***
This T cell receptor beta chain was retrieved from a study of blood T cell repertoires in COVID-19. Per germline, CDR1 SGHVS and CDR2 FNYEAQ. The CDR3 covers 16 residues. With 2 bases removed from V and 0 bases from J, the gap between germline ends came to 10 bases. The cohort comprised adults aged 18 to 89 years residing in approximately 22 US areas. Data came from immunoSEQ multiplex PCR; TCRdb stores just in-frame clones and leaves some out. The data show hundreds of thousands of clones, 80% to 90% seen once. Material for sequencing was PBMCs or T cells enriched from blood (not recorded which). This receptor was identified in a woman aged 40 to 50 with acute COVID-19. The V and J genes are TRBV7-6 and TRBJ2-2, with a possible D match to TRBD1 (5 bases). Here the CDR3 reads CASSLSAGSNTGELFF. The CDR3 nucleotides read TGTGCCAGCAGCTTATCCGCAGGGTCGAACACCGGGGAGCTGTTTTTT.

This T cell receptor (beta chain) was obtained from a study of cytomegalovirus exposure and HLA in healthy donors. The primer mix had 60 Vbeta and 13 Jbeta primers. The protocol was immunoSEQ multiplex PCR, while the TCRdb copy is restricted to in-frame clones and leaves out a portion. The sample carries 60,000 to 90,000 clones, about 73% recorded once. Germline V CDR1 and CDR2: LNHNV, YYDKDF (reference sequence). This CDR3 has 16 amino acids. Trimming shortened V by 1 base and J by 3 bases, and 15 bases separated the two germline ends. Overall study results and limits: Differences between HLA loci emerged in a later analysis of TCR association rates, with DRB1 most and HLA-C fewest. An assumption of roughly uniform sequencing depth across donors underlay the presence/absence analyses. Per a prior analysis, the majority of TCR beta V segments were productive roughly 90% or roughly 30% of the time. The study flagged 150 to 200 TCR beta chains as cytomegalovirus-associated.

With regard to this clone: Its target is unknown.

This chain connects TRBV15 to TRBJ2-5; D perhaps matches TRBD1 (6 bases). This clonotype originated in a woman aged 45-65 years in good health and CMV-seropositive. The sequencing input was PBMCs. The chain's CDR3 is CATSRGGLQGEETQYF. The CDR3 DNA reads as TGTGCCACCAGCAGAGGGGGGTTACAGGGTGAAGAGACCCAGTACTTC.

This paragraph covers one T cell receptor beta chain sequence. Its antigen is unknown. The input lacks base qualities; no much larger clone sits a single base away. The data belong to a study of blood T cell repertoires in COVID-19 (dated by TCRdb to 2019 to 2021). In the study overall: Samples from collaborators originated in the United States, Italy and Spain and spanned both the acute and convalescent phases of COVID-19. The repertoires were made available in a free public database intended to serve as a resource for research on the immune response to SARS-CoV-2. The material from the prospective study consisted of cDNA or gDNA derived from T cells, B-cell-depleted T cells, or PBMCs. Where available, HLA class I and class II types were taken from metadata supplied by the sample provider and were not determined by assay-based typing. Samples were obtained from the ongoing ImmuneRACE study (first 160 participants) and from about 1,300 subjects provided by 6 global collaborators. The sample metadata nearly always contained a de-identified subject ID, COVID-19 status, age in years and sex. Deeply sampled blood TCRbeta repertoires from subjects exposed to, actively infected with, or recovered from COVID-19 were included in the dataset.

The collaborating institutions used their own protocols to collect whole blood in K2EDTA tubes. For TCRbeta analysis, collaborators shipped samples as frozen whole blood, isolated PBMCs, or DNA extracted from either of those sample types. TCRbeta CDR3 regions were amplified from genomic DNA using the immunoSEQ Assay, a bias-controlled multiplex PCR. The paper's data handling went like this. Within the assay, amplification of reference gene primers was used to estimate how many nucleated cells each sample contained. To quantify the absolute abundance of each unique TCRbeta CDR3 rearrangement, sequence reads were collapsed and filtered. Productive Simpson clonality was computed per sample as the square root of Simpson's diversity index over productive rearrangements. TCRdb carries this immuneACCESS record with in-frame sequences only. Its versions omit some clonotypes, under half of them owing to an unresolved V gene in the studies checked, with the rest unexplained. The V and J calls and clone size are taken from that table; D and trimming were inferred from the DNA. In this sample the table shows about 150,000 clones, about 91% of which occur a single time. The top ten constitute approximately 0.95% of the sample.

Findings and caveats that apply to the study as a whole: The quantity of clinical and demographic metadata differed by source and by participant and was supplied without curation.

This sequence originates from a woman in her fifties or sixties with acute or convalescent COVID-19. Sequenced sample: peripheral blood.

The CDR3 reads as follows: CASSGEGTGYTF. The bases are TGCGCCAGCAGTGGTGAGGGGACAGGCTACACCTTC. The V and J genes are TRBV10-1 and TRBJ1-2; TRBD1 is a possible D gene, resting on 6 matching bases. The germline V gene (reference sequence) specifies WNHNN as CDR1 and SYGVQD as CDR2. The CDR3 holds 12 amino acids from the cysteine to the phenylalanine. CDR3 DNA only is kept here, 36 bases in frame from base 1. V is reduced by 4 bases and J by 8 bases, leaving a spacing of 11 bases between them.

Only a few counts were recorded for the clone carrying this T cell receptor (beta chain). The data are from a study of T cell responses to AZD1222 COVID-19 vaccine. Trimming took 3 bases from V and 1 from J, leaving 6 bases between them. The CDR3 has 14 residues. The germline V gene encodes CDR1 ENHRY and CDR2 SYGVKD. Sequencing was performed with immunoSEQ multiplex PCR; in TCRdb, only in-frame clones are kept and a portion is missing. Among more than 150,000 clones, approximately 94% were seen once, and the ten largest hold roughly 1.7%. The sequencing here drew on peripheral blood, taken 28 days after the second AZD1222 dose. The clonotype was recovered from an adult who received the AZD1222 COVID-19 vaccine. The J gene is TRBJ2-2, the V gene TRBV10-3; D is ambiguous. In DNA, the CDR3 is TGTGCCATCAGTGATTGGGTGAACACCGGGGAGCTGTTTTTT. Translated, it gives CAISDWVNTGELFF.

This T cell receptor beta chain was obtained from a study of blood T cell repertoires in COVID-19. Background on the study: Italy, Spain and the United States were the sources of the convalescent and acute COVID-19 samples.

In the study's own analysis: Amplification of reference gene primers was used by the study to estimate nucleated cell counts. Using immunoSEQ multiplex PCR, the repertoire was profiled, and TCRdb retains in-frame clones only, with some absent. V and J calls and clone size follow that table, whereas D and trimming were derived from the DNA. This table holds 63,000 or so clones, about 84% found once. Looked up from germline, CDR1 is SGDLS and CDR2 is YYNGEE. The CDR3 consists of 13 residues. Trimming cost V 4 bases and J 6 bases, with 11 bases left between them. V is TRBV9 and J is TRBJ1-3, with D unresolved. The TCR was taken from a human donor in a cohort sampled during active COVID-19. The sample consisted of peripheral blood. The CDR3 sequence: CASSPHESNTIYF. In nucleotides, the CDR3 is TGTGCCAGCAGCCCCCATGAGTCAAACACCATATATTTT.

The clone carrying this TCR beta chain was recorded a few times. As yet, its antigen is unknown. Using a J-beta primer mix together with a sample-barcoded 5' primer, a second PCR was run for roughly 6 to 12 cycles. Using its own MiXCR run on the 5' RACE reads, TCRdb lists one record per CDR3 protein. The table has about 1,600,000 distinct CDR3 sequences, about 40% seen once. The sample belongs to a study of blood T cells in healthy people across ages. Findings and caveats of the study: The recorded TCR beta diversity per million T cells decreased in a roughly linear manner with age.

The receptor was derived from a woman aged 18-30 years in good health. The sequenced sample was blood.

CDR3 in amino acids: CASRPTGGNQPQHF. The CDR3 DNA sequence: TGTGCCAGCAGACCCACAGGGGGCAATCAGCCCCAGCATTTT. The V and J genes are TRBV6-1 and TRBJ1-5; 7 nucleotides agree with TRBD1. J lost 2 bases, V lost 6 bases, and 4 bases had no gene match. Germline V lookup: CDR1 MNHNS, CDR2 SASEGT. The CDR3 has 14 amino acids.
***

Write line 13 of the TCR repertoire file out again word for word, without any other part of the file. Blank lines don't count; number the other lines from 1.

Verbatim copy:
The clone carrying this TCR beta chain was recorded a few times. As yet, its antigen is unknown. Using a J-beta primer mix together with a sample-barcoded 5' primer, a second PCR was run for roughly 6 to 12 cycles. Using its own MiXCR run on the 5' RACE reads, TCRdb lists one record per CDR3 protein. The table has about 1,600,000 distinct CDR3 sequences, about 40% seen once. The sample belongs to a study of blood T cells in healthy people across ages. Findings and caveats of the study: The recorded TCR beta diversity per million T cells decreased in a roughly linear manner with age.